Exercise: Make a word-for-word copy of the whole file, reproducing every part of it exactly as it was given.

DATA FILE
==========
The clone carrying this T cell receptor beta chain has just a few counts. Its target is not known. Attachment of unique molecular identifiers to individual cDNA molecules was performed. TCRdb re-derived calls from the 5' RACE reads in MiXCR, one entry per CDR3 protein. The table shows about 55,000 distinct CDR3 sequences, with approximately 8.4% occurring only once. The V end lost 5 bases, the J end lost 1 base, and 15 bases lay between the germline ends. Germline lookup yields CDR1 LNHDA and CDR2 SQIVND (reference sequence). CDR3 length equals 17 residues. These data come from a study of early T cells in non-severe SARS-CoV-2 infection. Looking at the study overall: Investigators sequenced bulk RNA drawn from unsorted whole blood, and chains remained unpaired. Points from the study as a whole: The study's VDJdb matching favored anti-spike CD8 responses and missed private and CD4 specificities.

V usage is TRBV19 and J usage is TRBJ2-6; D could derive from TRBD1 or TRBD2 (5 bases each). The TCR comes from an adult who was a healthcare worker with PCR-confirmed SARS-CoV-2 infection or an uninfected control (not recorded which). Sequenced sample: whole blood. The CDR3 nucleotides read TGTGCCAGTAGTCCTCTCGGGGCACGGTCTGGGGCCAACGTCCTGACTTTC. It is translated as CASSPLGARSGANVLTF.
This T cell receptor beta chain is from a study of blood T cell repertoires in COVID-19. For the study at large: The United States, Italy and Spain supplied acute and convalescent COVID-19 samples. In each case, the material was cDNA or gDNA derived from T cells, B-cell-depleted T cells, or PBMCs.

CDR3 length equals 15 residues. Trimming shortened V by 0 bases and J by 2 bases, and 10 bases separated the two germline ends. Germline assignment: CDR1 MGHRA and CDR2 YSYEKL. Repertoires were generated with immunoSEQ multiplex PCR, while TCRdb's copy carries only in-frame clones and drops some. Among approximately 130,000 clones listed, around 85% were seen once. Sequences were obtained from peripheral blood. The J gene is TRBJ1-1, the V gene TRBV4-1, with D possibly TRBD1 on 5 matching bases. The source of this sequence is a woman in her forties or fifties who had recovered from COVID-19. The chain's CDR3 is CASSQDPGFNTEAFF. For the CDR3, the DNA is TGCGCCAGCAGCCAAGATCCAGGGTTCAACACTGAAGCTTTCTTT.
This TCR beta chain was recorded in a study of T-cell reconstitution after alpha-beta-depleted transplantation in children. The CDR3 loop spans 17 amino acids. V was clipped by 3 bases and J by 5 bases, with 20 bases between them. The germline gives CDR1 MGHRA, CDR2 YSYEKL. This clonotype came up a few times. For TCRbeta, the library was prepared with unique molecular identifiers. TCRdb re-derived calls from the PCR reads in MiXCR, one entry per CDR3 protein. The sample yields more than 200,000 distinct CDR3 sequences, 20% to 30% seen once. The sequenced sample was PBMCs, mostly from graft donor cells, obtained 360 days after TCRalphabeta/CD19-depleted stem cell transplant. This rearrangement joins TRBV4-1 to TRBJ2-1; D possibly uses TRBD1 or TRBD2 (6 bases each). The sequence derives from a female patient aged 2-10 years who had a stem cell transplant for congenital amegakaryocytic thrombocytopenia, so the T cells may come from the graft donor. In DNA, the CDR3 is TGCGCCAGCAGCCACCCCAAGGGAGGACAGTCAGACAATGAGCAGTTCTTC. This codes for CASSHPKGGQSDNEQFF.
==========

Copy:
The clone carrying this T cell receptor beta chain has just a few counts. Its target is not known. Attachment of unique molecular identifiers to individual cDNA molecules was performed. TCRdb re-derived calls from the 5' RACE reads in MiXCR, one entry per CDR3 protein. The table shows about 55,000 distinct CDR3 sequences, with approximately 8.4% occurring only once. The V end lost 5 bases, the J end lost 1 base, and 15 bases lay between the germline ends. Germline lookup yields CDR1 LNHDA and CDR2 SQIVND (reference sequence). CDR3 length equals 17 residues. These data come from a study of early T cells in non-severe SARS-CoV-2 infection. Looking at the study overall: Investigators sequenced bulk RNA drawn from unsorted whole blood, and chains remained unpaired. Points from the study as a whole: The study's VDJdb matching favored anti-spike CD8 responses and missed private and CD4 specificities.

V usage is TRBV19 and J usage is TRBJ2-6; D could derive from TRBD1 or TRBD2 (5 bases each). The TCR comes from an adult who was a healthcare worker with PCR-confirmed SARS-CoV-2 infection or an uninfected control (not recorded which). Sequenced sample: whole blood. The CDR3 nucleotides read TGTGCCAGTAGTCCTCTCGGGGCACGGTCTGGGGCCAACGTCCTGACTTTC. It is translated as CASSPLGARSGANVLTF.
This T cell receptor beta chain is from a study of blood T cell repertoires in COVID-19. For the study at large: The United States, Italy and Spain supplied acute and convalescent COVID-19 samples. In each case, the material was cDNA or gDNA derived from T cells, B-cell-depleted T cells, or PBMCs.

CDR3 length equals 15 residues. Trimming shortened V by 0 bases and J by 2 bases, and 10 bases separated the two germline ends. Germline assignment: CDR1 MGHRA and CDR2 YSYEKL. Repertoires were generated with immunoSEQ multiplex PCR, while TCRdb's copy carries only in-frame clones and drops some. Among approximately 130,000 clones listed, around 85% were seen once. Sequences were obtained from peripheral blood. The J gene is TRBJ1-1, the V gene TRBV4-1, with D possibly TRBD1 on 5 matching bases. The source of this sequence is a woman in her forties or fifties who had recovered from COVID-19. The chain's CDR3 is CASSQDPGFNTEAFF. For the CDR3, the DNA is TGCGCCAGCAGCCAAGATCCAGGGTTCAACACTGAAGCTTTCTTT.
This TCR beta chain was recorded in a study of T-cell reconstitution after alpha-beta-depleted transplantation in children. The CDR3 loop spans 17 amino acids. V was clipped by 3 bases and J by 5 bases, with 20 bases between them. The germline gives CDR1 MGHRA, CDR2 YSYEKL. This clonotype came up a few times. For TCRbeta, the library was prepared with unique molecular identifiers. TCRdb re-derived calls from the PCR reads in MiXCR, one entry per CDR3 protein. The sample yields more than 200,000 distinct CDR3 sequences, 20% to 30% seen once. The sequenced sample was PBMCs, mostly from graft donor cells, obtained 360 days after TCRalphabeta/CD19-depleted stem cell transplant. This rearrangement joins TRBV4-1 to TRBJ2-1; D possibly uses TRBD1 or TRBD2 (6 bases each). The sequence derives from a female patient aged 2-10 years who had a stem cell transplant for congenital amegakaryocytic thrombocytopenia, so the T cells may come from the graft donor. In DNA, the CDR3 is TGCGCCAGCAGCCACCCCAAGGGAGGACAGTCAGACAATGAGCAGTTCTTC. This codes for CASSHPKGGQSDNEQFF.